2012[edit]

The fifth pride march was also held on January 29. This year witnessed Asia’s first flash mob at the Pride Week celebrations.[11]

2013[edit]

The pride march was held on February 2.[12]

2014[edit]

This year the pride parade was held on February 1 and became the first parade to happen after the Supreme Court judgement of upholding Section 377 of IPC.[13]

2015[edit]

This parade was held on January 31 with more than 6000 people participating in it.[14] There were also many parents there in support of their children and the LGBTQIH community. Vikram Doctor, a gay rights activist, claimed that while earlier there was an occasional presence of mothers, sisters or aunts of the a gay person, this time there were fathers and brothers too. The theme of this march was fakr (meaning pride). People could be seen dressed colorfully, with head gears, carrying balloons and flags of rainbow colors. There were also slogans, chanting and banners and posters opposing the Section 377 of IPC.[15]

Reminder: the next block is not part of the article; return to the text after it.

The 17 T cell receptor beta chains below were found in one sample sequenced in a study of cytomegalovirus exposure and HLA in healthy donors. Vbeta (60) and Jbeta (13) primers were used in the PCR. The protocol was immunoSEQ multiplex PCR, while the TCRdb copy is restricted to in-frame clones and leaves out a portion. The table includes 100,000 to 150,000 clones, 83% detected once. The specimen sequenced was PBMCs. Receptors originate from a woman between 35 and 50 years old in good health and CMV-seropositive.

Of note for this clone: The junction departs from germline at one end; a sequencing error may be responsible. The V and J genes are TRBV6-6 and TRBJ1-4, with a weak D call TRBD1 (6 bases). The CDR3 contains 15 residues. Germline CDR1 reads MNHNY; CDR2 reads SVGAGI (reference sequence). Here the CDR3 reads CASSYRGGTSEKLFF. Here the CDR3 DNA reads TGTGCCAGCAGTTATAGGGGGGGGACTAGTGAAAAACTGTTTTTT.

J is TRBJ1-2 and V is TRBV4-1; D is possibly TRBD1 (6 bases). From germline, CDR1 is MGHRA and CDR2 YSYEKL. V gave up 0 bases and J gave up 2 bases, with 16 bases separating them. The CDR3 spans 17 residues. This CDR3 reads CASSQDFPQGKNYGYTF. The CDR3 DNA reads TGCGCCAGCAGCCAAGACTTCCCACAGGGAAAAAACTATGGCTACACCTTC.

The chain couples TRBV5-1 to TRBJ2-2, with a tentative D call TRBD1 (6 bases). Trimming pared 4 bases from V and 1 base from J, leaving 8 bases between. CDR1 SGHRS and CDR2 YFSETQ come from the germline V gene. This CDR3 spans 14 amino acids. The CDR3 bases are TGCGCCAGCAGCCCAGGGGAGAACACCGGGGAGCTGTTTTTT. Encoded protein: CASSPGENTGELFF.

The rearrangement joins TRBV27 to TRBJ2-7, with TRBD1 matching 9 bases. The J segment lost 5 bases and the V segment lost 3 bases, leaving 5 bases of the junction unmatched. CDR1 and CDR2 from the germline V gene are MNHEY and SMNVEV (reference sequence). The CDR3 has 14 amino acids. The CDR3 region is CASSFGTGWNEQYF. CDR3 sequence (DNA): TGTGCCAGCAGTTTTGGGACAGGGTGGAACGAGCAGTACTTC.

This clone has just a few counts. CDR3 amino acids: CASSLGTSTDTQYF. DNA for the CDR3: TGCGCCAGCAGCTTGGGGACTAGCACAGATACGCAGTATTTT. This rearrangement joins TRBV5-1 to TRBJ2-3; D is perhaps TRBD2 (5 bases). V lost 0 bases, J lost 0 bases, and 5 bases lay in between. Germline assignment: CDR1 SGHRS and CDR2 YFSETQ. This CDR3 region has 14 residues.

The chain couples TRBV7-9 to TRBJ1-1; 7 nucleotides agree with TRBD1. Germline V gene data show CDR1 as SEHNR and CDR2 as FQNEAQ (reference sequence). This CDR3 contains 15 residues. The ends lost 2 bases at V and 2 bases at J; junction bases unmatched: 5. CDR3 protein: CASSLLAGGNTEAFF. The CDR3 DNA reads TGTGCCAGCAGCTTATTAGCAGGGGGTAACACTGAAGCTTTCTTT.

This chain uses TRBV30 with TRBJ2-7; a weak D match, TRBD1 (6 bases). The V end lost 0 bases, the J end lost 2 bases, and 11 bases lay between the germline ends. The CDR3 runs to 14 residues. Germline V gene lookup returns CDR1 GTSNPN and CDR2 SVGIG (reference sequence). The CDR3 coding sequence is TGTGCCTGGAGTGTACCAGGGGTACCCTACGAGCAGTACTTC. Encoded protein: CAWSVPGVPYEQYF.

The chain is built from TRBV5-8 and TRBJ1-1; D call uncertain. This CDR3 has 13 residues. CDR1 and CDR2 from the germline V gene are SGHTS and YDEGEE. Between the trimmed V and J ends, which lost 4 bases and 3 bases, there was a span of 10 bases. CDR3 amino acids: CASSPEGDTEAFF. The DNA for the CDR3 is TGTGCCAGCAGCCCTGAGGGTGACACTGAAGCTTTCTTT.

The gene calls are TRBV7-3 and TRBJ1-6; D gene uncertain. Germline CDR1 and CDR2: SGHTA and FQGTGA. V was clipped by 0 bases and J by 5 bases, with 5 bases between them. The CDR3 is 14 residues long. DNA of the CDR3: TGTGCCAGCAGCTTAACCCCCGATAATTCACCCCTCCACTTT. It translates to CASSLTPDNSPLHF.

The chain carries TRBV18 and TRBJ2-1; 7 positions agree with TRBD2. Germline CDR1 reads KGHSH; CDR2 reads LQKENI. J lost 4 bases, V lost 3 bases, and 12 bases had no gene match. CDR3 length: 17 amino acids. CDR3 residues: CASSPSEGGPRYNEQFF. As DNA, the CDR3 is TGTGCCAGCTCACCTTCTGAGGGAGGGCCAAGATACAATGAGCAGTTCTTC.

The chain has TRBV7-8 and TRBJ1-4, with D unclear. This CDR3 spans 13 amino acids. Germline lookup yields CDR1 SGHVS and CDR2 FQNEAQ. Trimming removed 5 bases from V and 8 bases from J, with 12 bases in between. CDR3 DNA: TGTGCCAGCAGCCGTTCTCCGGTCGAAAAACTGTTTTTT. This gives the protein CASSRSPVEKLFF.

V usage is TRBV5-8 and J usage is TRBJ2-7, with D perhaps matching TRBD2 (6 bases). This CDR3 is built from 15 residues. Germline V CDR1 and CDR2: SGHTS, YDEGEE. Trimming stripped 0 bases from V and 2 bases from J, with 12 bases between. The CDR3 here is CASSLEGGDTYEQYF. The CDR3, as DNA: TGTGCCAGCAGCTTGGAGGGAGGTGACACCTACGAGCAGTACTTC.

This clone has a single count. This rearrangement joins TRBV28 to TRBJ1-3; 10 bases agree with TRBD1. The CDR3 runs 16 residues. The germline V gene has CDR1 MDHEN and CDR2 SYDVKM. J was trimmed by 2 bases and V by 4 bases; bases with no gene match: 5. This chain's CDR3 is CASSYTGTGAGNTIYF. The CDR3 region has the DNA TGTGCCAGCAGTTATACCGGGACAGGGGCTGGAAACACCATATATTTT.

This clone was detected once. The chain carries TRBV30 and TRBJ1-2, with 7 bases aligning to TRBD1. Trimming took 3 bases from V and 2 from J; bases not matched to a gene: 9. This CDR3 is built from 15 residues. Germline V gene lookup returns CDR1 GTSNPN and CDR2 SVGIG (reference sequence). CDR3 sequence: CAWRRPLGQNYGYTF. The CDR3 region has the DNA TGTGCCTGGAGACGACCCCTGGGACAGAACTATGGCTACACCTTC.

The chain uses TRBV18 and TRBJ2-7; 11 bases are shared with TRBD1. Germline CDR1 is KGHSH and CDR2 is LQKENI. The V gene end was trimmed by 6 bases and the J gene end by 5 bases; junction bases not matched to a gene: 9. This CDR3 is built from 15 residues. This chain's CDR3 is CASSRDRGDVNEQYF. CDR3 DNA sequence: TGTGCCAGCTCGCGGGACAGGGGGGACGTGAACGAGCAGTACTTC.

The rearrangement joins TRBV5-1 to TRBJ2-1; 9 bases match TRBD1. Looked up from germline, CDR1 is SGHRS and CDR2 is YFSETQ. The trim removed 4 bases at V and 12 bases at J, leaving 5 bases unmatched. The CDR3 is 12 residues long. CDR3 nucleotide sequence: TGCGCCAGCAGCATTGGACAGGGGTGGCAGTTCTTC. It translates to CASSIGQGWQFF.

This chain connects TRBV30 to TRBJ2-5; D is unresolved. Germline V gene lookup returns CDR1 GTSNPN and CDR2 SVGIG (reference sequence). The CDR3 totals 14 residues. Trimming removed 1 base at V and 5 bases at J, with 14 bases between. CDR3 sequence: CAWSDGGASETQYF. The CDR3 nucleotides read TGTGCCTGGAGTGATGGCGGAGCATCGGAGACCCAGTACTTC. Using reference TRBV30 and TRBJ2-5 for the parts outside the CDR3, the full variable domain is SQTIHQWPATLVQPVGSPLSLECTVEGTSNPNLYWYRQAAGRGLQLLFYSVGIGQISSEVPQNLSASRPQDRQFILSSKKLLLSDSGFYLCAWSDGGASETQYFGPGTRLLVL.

2016[edit]

The pride march was held on February 6. It started from August Kranti Maidan continuing to Opera House, and then Kennedy Bridge, before looping back to the maidan. There were speeches from equal rights activists like Harish Iyer and Chitra Palekaras well as Manoj Bajpayee, the lead actor of Bollywood movie ‘Aligarh’. The crew of the movie and Mahendra Singh Gohil were part of the more than 7000 participants. The screenwriter of ‘Aligarh’, Apurva Asrani, even came out as gay for the first time during the walk. In the parade, people came dressed as drag queens, in jalabiyyahs, political figures from history and many other costumes.[16][17]

2017[edit]

The ninth edition of the pride parade, held on January 28, was the largest march of India yet with around 14000 people showing up.[18] The Pride Week was also extended to a month long celebration, with new initiatives of community building and focusing on minorities within the LGBTQIH community.[19] It was also Mumbai's first accessible pride walk. There were provisions like ramp to access the stage, sign language interpreters, and pick and drop services for people needing wheelchairs, as well as other volunteers to assist people with disabilities.[20]

References[edit]

  1. ^ http://mumbaipride.in. "Organizations | Mumbai Pride | Queer Azaadi Mumbai". mumbaipride.in. Retrieved 2017-06-18.